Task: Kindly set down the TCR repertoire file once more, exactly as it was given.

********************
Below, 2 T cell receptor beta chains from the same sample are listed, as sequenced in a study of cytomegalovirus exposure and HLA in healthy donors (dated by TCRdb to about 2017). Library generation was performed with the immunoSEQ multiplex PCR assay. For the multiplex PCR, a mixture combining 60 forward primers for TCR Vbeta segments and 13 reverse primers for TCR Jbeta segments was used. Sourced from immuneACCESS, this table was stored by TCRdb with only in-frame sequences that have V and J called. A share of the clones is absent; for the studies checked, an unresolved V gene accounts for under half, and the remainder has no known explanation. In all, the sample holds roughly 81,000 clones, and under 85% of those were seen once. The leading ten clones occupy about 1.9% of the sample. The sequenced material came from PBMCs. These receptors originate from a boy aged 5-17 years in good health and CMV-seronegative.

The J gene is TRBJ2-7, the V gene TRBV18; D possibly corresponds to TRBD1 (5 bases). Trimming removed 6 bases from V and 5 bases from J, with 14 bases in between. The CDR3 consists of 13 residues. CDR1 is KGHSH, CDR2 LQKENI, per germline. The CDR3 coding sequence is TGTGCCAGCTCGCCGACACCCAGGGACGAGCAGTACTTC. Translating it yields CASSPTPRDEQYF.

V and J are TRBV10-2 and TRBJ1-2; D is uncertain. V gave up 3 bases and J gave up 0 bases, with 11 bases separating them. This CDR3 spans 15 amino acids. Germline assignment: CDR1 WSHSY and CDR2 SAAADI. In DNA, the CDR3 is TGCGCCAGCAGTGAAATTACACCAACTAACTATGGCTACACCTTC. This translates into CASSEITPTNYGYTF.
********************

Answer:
Below, 2 T cell receptor beta chains from the same sample are listed, as sequenced in a study of cytomegalovirus exposure and HLA in healthy donors (dated by TCRdb to about 2017). Library generation was performed with the immunoSEQ multiplex PCR assay. For the multiplex PCR, a mixture combining 60 forward primers for TCR Vbeta segments and 13 reverse primers for TCR Jbeta segments was used. Sourced from immuneACCESS, this table was stored by TCRdb with only in-frame sequences that have V and J called. A share of the clones is absent; for the studies checked, an unresolved V gene accounts for under half, and the remainder has no known explanation. In all, the sample holds roughly 81,000 clones, and under 85% of those were seen once. The leading ten clones occupy about 1.9% of the sample. The sequenced material came from PBMCs. These receptors originate from a boy aged 5-17 years in good health and CMV-seronegative.

The J gene is TRBJ2-7, the V gene TRBV18; D possibly corresponds to TRBD1 (5 bases). Trimming removed 6 bases from V and 5 bases from J, with 14 bases in between. The CDR3 consists of 13 residues. CDR1 is KGHSH, CDR2 LQKENI, per germline. The CDR3 coding sequence is TGTGCCAGCTCGCCGACACCCAGGGACGAGCAGTACTTC. Translating it yields CASSPTPRDEQYF.

V and J are TRBV10-2 and TRBJ1-2; D is uncertain. V gave up 3 bases and J gave up 0 bases, with 11 bases separating them. This CDR3 spans 15 amino acids. Germline assignment: CDR1 WSHSY and CDR2 SAAADI. In DNA, the CDR3 is TGCGCCAGCAGTGAAATTACACCAACTAACTATGGCTACACCTTC. This translates into CASSEITPTNYGYTF.